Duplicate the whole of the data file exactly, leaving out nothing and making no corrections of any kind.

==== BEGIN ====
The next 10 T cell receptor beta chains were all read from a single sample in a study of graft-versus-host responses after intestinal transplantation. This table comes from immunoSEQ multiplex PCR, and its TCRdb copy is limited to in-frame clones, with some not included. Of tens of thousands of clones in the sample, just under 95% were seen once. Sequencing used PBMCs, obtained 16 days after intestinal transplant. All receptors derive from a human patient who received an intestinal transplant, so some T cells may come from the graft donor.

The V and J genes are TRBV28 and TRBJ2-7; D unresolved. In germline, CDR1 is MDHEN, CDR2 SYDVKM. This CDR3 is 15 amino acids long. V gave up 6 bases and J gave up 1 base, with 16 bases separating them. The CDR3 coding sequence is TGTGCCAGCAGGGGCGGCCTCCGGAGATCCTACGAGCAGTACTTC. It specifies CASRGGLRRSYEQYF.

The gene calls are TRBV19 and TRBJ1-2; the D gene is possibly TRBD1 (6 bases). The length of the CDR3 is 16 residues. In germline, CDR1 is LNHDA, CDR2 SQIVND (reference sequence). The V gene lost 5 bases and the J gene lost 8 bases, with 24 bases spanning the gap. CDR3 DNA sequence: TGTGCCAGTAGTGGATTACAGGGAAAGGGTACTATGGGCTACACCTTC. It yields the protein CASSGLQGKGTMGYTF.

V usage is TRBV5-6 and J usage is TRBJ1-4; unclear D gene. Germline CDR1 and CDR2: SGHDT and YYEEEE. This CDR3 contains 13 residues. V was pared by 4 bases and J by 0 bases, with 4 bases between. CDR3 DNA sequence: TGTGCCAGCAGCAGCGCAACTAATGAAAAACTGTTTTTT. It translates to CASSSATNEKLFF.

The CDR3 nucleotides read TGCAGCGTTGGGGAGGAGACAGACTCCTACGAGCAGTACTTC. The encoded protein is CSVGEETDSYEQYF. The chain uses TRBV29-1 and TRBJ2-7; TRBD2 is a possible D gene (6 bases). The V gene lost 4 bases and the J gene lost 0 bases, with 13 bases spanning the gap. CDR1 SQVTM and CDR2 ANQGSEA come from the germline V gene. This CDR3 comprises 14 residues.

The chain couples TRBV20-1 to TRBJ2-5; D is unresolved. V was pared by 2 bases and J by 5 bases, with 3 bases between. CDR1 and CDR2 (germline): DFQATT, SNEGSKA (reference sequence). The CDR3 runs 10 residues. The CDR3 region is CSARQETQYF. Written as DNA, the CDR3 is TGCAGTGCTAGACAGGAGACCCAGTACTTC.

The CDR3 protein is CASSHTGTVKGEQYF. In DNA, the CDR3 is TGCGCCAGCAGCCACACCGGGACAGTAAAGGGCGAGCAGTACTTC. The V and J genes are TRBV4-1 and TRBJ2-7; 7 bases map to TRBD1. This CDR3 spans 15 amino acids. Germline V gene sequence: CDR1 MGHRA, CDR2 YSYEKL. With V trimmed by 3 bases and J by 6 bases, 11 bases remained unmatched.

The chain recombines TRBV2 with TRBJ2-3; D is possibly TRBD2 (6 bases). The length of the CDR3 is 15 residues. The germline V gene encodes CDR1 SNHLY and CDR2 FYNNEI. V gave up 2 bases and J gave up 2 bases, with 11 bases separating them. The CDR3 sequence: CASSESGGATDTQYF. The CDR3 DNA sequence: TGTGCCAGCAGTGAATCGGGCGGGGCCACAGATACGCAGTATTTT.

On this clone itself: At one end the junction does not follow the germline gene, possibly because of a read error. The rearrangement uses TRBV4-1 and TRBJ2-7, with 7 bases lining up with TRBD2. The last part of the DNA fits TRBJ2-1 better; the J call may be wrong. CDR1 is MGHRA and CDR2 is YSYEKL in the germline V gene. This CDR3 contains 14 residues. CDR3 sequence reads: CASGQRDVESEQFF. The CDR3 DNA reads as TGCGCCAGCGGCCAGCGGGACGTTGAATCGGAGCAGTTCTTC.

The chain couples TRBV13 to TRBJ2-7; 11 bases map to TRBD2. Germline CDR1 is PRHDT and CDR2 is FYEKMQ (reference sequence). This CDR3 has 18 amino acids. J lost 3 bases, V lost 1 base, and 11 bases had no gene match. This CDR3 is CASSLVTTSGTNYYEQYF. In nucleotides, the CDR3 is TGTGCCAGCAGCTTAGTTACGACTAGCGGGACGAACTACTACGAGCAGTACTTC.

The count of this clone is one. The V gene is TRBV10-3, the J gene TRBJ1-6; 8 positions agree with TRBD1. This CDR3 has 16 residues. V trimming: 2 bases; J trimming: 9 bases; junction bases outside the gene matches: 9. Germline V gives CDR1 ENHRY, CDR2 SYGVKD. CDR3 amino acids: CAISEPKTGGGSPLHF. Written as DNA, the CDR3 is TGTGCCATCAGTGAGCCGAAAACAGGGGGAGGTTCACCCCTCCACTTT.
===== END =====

The next 10 T cell receptor beta chains were all read from a single sample in a study of graft-versus-host responses after intestinal transplantation. This table comes from immunoSEQ multiplex PCR, and its TCRdb copy is limited to in-frame clones, with some not included. Of tens of thousands of clones in the sample, just under 95% were seen once. Sequencing used PBMCs, obtained 16 days after intestinal transplant. All receptors derive from a human patient who received an intestinal transplant, so some T cells may come from the graft donor.

The V and J genes are TRBV28 and TRBJ2-7; D unresolved. In germline, CDR1 is MDHEN, CDR2 SYDVKM. This CDR3 is 15 amino acids long. V gave up 6 bases and J gave up 1 base, with 16 bases separating them. The CDR3 coding sequence is TGTGCCAGCAGGGGCGGCCTCCGGAGATCCTACGAGCAGTACTTC. It specifies CASRGGLRRSYEQYF.

The gene calls are TRBV19 and TRBJ1-2; the D gene is possibly TRBD1 (6 bases). The length of the CDR3 is 16 residues. In germline, CDR1 is LNHDA, CDR2 SQIVND (reference sequence). The V gene lost 5 bases and the J gene lost 8 bases, with 24 bases spanning the gap. CDR3 DNA sequence: TGTGCCAGTAGTGGATTACAGGGAAAGGGTACTATGGGCTACACCTTC. It yields the protein CASSGLQGKGTMGYTF.

V usage is TRBV5-6 and J usage is TRBJ1-4; unclear D gene. Germline CDR1 and CDR2: SGHDT and YYEEEE. This CDR3 contains 13 residues. V was pared by 4 bases and J by 0 bases, with 4 bases between. CDR3 DNA sequence: TGTGCCAGCAGCAGCGCAACTAATGAAAAACTGTTTTTT. It translates to CASSSATNEKLFF.

The CDR3 nucleotides read TGCAGCGTTGGGGAGGAGACAGACTCCTACGAGCAGTACTTC. The encoded protein is CSVGEETDSYEQYF. The chain uses TRBV29-1 and TRBJ2-7; TRBD2 is a possible D gene (6 bases). The V gene lost 4 bases and the J gene lost 0 bases, with 13 bases spanning the gap. CDR1 SQVTM and CDR2 ANQGSEA come from the germline V gene. This CDR3 comprises 14 residues.

The chain couples TRBV20-1 to TRBJ2-5; D is unresolved. V was pared by 2 bases and J by 5 bases, with 3 bases between. CDR1 and CDR2 (germline): DFQATT, SNEGSKA (reference sequence). The CDR3 runs 10 residues. The CDR3 region is CSARQETQYF. Written as DNA, the CDR3 is TGCAGTGCTAGACAGGAGACCCAGTACTTC.

The CDR3 protein is CASSHTGTVKGEQYF. In DNA, the CDR3 is TGCGCCAGCAGCCACACCGGGACAGTAAAGGGCGAGCAGTACTTC. The V and J genes are TRBV4-1 and TRBJ2-7; 7 bases map to TRBD1. This CDR3 spans 15 amino acids. Germline V gene sequence: CDR1 MGHRA, CDR2 YSYEKL. With V trimmed by 3 bases and J by 6 bases, 11 bases remained unmatched.

The chain recombines TRBV2 with TRBJ2-3; D is possibly TRBD2 (6 bases). The length of the CDR3 is 15 residues. The germline V gene encodes CDR1 SNHLY and CDR2 FYNNEI. V gave up 2 bases and J gave up 2 bases, with 11 bases separating them. The CDR3 sequence: CASSESGGATDTQYF. The CDR3 DNA sequence: TGTGCCAGCAGTGAATCGGGCGGGGCCACAGATACGCAGTATTTT.

On this clone itself: At one end the junction does not follow the germline gene, possibly because of a read error. The rearrangement uses TRBV4-1 and TRBJ2-7, with 7 bases lining up with TRBD2. The last part of the DNA fits TRBJ2-1 better; the J call may be wrong. CDR1 is MGHRA and CDR2 is YSYEKL in the germline V gene. This CDR3 contains 14 residues. CDR3 sequence reads: CASGQRDVESEQFF. The CDR3 DNA reads as TGCGCCAGCGGCCAGCGGGACGTTGAATCGGAGCAGTTCTTC.

The chain couples TRBV13 to TRBJ2-7; 11 bases map to TRBD2. Germline CDR1 is PRHDT and CDR2 is FYEKMQ (reference sequence). This CDR3 has 18 amino acids. J lost 3 bases, V lost 1 base, and 11 bases had no gene match. This CDR3 is CASSLVTTSGTNYYEQYF. In nucleotides, the CDR3 is TGTGCCAGCAGCTTAGTTACGACTAGCGGGACGAACTACTACGAGCAGTACTTC.

The count of this clone is one. The V gene is TRBV10-3, the J gene TRBJ1-6; 8 positions agree with TRBD1. This CDR3 has 16 residues. V trimming: 2 bases; J trimming: 9 bases; junction bases outside the gene matches: 9. Germline V gives CDR1 ENHRY, CDR2 SYGVKD. CDR3 amino acids: CAISEPKTGGGSPLHF. Written as DNA, the CDR3 is TGTGCCATCAGTGAGCCGAAAACAGGGGGAGGTTCACCCCTCCACTTT.